Writing about web page iiss.org
Kamila Pieczara | 11 June 2014
Focusing on geo-economic issues, the Cartagena Dialogue will bring together countries from both sides of the Pacific: Latin American, North American, Asian, and some European ones.
It is therefore meant to look less political than the two other summits of the International Institute for Strategic Studies (IISS) that the Cartagena one is set to join next March: the Asian Shangri-la Dialogue and the Middle Eastern Manama Dialogue. The Cartagena Dialogue will embrace countries from Canada to Chile on the America’s side, plus a dozen of Asian countries, Portugal and Spain, and countries such as France, the UK, and also the European Union representation.
Another summit? There are reasons, however, to be interested in the Cartagena Dialogue. Inception of this summit was announced at the Shangri-La Dialogue. This is a well-known annual gathering of defence ministers or senior officials as speakers, with hundreds of Asia experts in attendance. This year, it brought to Singapore the Japanese Prime Minister Shinzo Abe, as well as senior staff from Chinese People’s Liberation Army, along with defense minister of France and from Southeast Asian countries, as well as the US secretary of defence, Chuck Hagel.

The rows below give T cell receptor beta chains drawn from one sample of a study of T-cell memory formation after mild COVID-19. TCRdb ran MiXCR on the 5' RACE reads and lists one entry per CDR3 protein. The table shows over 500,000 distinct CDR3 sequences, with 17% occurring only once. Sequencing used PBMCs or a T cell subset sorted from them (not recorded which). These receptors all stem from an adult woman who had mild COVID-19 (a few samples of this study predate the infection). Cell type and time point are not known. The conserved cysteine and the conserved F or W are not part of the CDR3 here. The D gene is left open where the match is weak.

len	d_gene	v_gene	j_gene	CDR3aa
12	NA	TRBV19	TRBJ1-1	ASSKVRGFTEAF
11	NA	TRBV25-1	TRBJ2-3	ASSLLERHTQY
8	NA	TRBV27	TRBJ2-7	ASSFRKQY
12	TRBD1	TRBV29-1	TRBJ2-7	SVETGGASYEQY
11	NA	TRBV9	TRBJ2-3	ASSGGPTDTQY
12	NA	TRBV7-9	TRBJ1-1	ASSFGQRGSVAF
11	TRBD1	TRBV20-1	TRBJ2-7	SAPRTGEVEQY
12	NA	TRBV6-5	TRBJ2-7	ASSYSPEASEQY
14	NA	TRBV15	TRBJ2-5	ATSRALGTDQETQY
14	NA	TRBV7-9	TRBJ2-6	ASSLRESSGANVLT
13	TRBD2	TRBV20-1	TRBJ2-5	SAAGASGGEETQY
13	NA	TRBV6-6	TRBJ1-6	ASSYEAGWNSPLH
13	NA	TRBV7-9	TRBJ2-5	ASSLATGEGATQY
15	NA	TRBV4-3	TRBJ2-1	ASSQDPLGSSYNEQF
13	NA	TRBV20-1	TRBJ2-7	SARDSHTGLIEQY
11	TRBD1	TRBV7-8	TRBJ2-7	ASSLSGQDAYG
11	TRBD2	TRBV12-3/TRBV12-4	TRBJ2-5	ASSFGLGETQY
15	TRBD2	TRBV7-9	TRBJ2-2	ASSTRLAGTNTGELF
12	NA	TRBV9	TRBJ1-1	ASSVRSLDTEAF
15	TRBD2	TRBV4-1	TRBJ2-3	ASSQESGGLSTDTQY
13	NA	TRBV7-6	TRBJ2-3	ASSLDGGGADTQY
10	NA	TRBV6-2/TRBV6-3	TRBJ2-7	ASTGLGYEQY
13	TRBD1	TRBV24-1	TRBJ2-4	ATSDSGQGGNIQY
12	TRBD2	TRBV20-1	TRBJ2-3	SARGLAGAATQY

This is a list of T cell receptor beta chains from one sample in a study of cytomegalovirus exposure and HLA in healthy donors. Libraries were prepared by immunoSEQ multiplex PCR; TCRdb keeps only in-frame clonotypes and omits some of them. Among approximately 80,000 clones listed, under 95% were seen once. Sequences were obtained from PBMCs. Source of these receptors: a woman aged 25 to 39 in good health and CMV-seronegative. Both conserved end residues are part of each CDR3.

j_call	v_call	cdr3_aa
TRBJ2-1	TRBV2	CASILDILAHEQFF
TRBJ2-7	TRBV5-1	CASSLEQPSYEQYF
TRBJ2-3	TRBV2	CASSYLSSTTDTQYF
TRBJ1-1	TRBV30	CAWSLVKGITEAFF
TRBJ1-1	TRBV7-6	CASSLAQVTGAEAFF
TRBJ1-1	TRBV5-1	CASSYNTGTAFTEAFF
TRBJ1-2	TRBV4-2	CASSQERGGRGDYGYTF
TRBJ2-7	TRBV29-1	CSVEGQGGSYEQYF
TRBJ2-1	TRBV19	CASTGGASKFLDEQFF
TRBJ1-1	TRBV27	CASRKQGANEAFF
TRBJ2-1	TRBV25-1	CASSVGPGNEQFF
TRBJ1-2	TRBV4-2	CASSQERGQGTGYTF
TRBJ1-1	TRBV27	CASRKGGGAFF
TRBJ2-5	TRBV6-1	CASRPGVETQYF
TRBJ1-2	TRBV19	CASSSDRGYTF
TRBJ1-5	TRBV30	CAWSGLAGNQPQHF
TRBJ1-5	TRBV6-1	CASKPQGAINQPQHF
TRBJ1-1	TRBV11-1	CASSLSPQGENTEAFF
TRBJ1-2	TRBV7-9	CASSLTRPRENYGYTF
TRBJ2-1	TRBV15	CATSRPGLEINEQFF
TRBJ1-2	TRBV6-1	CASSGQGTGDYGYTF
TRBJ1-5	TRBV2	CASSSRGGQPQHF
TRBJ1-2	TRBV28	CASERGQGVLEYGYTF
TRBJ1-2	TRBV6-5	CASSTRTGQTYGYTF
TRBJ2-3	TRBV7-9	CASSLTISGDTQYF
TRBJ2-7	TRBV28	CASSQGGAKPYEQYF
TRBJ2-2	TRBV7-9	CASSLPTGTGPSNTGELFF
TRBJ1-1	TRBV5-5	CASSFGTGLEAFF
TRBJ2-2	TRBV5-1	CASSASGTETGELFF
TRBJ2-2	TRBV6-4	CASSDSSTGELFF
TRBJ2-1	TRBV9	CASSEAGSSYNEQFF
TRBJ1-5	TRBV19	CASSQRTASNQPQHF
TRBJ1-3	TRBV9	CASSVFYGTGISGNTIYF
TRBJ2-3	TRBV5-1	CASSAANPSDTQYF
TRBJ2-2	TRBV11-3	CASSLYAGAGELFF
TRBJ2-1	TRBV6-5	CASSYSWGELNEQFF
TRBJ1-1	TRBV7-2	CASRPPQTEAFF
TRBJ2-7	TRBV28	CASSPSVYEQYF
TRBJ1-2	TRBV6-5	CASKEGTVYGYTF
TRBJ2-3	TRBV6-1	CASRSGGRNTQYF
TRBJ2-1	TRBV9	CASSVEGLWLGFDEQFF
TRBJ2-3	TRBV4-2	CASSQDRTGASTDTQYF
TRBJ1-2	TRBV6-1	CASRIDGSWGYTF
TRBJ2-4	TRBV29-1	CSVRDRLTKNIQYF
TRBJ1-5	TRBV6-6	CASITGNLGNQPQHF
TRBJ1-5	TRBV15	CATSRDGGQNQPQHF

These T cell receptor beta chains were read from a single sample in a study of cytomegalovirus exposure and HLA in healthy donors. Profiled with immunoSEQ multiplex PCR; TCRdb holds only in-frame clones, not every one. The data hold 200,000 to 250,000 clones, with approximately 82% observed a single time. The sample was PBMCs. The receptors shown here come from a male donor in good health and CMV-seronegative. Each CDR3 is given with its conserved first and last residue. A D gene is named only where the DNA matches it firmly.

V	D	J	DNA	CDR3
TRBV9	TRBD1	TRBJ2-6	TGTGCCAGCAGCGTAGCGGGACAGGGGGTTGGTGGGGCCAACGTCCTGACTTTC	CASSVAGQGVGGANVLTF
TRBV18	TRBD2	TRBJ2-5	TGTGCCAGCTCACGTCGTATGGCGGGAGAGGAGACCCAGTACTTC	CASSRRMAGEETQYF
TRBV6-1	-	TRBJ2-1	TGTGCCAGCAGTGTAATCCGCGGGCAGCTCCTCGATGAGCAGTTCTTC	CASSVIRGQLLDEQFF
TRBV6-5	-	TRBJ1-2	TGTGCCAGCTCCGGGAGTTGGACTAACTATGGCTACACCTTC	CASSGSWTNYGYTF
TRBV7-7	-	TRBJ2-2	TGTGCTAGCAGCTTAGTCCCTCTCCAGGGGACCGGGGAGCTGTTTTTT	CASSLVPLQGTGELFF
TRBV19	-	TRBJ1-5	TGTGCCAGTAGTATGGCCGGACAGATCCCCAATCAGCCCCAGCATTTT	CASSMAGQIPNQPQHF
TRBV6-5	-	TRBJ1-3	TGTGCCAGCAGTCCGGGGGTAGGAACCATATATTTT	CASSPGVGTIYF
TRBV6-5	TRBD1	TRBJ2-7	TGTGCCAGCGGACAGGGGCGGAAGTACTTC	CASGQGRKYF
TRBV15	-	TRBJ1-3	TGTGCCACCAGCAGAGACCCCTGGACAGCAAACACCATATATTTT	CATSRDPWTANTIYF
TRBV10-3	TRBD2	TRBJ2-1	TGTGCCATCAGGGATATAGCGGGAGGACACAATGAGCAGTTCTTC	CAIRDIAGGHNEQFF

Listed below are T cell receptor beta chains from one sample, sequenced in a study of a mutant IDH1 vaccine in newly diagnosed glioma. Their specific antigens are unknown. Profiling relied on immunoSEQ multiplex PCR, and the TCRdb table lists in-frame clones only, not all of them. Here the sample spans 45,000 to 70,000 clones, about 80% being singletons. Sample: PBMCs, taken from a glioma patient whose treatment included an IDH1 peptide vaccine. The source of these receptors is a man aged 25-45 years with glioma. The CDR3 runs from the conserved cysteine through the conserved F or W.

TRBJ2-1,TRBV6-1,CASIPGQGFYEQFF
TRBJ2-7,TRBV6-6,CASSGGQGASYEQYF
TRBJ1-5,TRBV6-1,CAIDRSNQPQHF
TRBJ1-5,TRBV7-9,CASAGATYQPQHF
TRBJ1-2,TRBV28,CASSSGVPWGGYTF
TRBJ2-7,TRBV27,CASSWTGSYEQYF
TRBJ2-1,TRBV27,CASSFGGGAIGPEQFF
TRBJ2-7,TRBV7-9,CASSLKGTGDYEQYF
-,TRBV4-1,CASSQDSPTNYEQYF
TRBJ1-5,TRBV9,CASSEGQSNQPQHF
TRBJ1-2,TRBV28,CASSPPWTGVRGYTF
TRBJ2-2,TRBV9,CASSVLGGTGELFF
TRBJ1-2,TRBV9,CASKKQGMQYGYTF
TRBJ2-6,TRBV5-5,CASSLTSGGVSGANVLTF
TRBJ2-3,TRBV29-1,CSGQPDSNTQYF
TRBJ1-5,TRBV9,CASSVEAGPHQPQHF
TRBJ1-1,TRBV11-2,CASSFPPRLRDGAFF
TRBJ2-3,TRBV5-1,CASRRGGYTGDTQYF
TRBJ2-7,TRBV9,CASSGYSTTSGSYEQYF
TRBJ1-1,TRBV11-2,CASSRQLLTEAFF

The IISS, based in London, has regional offices in Washington DC, Manama in Bahrain, and in Singapore. But it lacks a Latin American office. Even though Latin America of the moment is a less fragile region politically, serious discussions must have preceded the scheduling of this summit, which may become a regional ‘institution’, just like the Shangri-La or Manama Dialogue, also attended by senior defence officials.
In March in Colombia’s Cartagena the difference in concept is to bridge two or even three regions: the Asia-Pacific, Latin and North America. Especially if the region of Latin America witnesses economic or political turmoil, the little known place of Cartagena might be the scene of discussions that will later feed into policy-making. Following the establishment of the Pacific Alliance (in Spanish, Alianza del Pacífico), a free-trade agreement of initially Chile, Colombia, Mexico and Peru in June 2012, indeed the importance of the Pacific as a common denominator in states’ relations is set to grow.
While it is difficult to foresee the summit agenda, the ‘staples’ are likely to be not only tightening economic relations among Latin American states, but their relations with the United States, and – increasingly – Asia-Pacific powers such as China. Whether the gathering becomes an occasion to celebrate economic successes or rather to speak out about any tensions, both scenarios look good for Pacific states if they are to have a forum permitting both.